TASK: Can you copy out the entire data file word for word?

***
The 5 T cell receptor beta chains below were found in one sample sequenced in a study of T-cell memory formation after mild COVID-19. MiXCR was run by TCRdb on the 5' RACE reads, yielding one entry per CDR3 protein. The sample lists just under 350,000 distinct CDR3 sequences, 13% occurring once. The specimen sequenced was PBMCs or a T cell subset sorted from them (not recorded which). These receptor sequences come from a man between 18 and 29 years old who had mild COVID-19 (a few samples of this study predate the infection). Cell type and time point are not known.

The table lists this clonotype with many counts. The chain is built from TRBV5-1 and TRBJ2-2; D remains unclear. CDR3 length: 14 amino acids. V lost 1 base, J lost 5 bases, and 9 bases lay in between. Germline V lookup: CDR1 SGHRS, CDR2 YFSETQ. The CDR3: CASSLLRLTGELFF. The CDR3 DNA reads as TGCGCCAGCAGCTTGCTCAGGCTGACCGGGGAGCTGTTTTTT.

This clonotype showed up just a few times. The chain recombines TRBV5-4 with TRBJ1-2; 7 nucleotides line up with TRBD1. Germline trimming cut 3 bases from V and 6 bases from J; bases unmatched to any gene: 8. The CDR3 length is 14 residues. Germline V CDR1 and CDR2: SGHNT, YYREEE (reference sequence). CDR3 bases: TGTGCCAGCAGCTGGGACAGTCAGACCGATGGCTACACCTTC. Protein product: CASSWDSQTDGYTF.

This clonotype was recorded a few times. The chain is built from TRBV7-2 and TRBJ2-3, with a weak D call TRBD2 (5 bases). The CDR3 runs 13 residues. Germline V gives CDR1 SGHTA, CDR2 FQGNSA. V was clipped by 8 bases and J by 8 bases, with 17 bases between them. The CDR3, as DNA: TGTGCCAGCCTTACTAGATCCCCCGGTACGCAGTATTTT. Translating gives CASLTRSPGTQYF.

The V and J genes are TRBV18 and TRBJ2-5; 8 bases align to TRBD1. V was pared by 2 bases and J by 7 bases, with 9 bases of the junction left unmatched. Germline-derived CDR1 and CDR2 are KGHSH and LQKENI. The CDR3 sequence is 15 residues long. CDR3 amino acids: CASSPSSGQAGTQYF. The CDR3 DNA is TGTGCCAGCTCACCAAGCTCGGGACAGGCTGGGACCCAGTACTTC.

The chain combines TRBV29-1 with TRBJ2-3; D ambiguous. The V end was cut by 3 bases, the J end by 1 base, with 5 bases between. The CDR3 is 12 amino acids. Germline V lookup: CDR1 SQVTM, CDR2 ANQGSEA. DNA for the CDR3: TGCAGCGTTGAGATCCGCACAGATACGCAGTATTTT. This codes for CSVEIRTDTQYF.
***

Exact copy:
The 5 T cell receptor beta chains below were found in one sample sequenced in a study of T-cell memory formation after mild COVID-19. MiXCR was run by TCRdb on the 5' RACE reads, yielding one entry per CDR3 protein. The sample lists just under 350,000 distinct CDR3 sequences, 13% occurring once. The specimen sequenced was PBMCs or a T cell subset sorted from them (not recorded which). These receptor sequences come from a man between 18 and 29 years old who had mild COVID-19 (a few samples of this study predate the infection). Cell type and time point are not known.

The table lists this clonotype with many counts. The chain is built from TRBV5-1 and TRBJ2-2; D remains unclear. CDR3 length: 14 amino acids. V lost 1 base, J lost 5 bases, and 9 bases lay in between. Germline V lookup: CDR1 SGHRS, CDR2 YFSETQ. The CDR3: CASSLLRLTGELFF. The CDR3 DNA reads as TGCGCCAGCAGCTTGCTCAGGCTGACCGGGGAGCTGTTTTTT.

This clonotype showed up just a few times. The chain recombines TRBV5-4 with TRBJ1-2; 7 nucleotides line up with TRBD1. Germline trimming cut 3 bases from V and 6 bases from J; bases unmatched to any gene: 8. The CDR3 length is 14 residues. Germline V CDR1 and CDR2: SGHNT, YYREEE (reference sequence). CDR3 bases: TGTGCCAGCAGCTGGGACAGTCAGACCGATGGCTACACCTTC. Protein product: CASSWDSQTDGYTF.

This clonotype was recorded a few times. The chain is built from TRBV7-2 and TRBJ2-3, with a weak D call TRBD2 (5 bases). The CDR3 runs 13 residues. Germline V gives CDR1 SGHTA, CDR2 FQGNSA. V was clipped by 8 bases and J by 8 bases, with 17 bases between them. The CDR3, as DNA: TGTGCCAGCCTTACTAGATCCCCCGGTACGCAGTATTTT. Translating gives CASLTRSPGTQYF.

The V and J genes are TRBV18 and TRBJ2-5; 8 bases align to TRBD1. V was pared by 2 bases and J by 7 bases, with 9 bases of the junction left unmatched. Germline-derived CDR1 and CDR2 are KGHSH and LQKENI. The CDR3 sequence is 15 residues long. CDR3 amino acids: CASSPSSGQAGTQYF. The CDR3 DNA is TGTGCCAGCTCACCAAGCTCGGGACAGGCTGGGACCCAGTACTTC.

The chain combines TRBV29-1 with TRBJ2-3; D ambiguous. The V end was cut by 3 bases, the J end by 1 base, with 5 bases between. The CDR3 is 12 amino acids. Germline V lookup: CDR1 SQVTM, CDR2 ANQGSEA. DNA for the CDR3: TGCAGCGTTGAGATCCGCACAGATACGCAGTATTTT. This codes for CSVEIRTDTQYF.